Spy gadgets from the CIA Museum
Room has to be found for this one – what budding young Gadget Master wouldn’t have been inspired by the spy gadgets and devices of the 1960s? Think James Bond and Russian agents, and also think CIA…
New Scientist is highlighting the online CIA Museum that features “spook kit” from a bygone age.
Paul Marks picks up the story:
Anyone who read Peter Wright’s book Spycatcher will be familiar with the tricks he and his MI5 colleagues used as they “bugged and burgled” their way around London in the 1950s and 1960s, listening and watching for signs of the Red Menace. Drilling silently into walls to plant bugs, they eavesdropped on suspected Soviet sympathisers. Their kit enabled them to hear the rotors being set on Soviet-bloc encryption machines, and so duplicate the settings on their own machines. You can see how they did this in the CIA Museum in Langley, Virginia, where some of the tools of 20th century western spycraft are on show.
For instance, the hand-cranked bug-planting drill came in a fast-assembly package of drill bits, wires and microphones. The drill would only gain purchase on solid masonry through having its base pushed hard – often against the spy’s stomach. The pain induced gave the drill its nickname: the belly buster.
Meanwhile, what looks like an innocent letter-opening knife is in fact a pair of ultra thin pincers. Inserted in the unsealed gap at the top of a sealed envelope, the letter inside could be grasped and wound around the pincers – allowing it to be extracted, read, copied and replaced, with the recipient none the wiser.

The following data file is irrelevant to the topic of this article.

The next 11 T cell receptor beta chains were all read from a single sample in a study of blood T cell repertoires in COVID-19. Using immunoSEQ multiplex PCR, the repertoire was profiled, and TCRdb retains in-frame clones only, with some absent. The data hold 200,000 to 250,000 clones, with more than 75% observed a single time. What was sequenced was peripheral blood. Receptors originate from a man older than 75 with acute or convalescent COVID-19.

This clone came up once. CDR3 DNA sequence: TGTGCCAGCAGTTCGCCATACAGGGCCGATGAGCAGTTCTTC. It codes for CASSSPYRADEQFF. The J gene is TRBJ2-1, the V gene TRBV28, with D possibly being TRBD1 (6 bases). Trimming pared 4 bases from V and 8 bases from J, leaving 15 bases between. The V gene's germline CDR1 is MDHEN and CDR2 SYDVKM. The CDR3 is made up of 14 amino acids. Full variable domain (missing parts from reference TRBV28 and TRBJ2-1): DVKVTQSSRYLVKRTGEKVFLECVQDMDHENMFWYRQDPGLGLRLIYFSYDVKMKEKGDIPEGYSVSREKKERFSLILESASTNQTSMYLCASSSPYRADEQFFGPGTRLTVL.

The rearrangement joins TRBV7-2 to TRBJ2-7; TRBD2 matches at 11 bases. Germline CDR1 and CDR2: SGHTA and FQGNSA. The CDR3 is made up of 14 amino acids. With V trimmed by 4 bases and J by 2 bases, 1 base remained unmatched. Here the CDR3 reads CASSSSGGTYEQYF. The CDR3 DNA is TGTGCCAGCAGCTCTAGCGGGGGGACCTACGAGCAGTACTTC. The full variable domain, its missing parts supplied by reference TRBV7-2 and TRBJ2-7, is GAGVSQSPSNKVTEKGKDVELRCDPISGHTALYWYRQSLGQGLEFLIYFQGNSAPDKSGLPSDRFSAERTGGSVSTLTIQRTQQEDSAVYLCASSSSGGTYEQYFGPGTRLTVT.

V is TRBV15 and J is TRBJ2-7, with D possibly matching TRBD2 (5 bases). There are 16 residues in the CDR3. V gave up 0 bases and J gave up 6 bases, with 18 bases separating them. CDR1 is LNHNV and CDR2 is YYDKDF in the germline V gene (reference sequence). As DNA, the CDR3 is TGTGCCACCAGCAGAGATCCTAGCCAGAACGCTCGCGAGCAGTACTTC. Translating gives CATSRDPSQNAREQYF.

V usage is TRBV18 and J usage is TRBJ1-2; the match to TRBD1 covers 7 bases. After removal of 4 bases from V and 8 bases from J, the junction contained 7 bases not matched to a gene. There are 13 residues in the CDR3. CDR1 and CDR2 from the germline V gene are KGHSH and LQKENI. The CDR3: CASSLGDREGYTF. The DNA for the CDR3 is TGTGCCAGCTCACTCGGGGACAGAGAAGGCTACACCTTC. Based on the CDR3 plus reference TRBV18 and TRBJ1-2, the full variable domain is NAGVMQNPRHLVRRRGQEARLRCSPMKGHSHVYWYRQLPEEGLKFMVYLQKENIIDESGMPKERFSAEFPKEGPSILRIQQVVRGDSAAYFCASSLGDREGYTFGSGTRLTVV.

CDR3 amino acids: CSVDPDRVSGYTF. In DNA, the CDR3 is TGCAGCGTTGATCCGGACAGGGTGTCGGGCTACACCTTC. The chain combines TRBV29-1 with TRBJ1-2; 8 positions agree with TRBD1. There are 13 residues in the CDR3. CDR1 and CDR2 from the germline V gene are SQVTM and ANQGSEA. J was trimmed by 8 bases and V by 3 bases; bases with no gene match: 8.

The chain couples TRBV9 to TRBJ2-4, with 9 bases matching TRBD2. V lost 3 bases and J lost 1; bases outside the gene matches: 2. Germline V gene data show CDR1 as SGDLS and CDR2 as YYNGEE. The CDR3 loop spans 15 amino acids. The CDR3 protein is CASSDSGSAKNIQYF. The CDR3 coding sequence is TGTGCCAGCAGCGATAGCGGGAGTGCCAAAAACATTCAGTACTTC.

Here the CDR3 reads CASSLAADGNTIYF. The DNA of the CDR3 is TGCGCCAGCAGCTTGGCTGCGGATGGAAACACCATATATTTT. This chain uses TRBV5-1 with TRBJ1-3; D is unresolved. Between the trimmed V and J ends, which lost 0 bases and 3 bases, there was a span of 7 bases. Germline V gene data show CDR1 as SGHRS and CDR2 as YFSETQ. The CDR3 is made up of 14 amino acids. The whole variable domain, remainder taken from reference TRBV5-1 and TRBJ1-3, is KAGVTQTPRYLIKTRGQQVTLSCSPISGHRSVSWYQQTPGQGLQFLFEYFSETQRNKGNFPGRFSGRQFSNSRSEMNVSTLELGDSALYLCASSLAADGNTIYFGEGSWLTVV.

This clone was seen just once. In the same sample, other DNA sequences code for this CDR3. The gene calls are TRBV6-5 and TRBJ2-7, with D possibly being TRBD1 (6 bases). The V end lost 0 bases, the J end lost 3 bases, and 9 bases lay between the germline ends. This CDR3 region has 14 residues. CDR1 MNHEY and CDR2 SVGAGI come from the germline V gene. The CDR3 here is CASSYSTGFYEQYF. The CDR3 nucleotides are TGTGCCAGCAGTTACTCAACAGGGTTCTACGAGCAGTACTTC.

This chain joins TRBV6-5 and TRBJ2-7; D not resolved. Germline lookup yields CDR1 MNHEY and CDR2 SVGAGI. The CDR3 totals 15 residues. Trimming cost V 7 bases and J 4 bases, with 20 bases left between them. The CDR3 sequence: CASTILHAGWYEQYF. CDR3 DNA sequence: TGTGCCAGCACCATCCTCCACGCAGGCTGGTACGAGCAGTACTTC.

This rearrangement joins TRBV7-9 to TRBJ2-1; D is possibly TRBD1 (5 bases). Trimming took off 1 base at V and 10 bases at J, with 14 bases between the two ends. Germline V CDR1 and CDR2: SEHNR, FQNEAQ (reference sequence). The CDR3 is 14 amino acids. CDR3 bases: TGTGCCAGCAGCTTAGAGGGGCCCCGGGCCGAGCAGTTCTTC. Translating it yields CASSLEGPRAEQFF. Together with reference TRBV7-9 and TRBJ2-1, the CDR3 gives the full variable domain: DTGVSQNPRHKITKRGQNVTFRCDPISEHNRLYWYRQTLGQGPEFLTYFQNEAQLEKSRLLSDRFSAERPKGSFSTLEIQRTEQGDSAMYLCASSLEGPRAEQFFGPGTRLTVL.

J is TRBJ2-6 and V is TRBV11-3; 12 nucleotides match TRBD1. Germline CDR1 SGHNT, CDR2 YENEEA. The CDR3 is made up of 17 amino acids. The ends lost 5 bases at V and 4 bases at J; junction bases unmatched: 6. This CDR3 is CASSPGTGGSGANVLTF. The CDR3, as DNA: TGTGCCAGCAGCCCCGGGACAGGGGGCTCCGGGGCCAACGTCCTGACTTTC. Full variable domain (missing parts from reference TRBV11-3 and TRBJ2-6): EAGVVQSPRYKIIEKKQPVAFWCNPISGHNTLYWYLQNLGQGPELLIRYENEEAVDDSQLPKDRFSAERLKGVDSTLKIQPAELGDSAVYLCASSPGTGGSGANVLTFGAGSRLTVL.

While digital cameras today can be smaller than a watch face, the 1950s marvel of micromechanical engineering was a cigarette-pack-sized spy camera, using 35-millimetre film and designed for ultra-quiet operation and concealability. And where would a spy hide a picture taken on it? In pocket change like this hollowed-out Eisenhower silver dollar, of course.
What is in the CIA museum, first suggested back in 1972 by its then Executive Director, William E. Colby? Well, all the objects have obviously been declassified now, but they include: “clothing, equipment, weapons, insignia and other memorabilia”.
From its modest beginning, the CIA Museum is now the preeminent national archive for the collection, preservation, documentation and exhibition of intelligence artifacts, culture, and history.
Do check it out. There are loads of good pictures on there.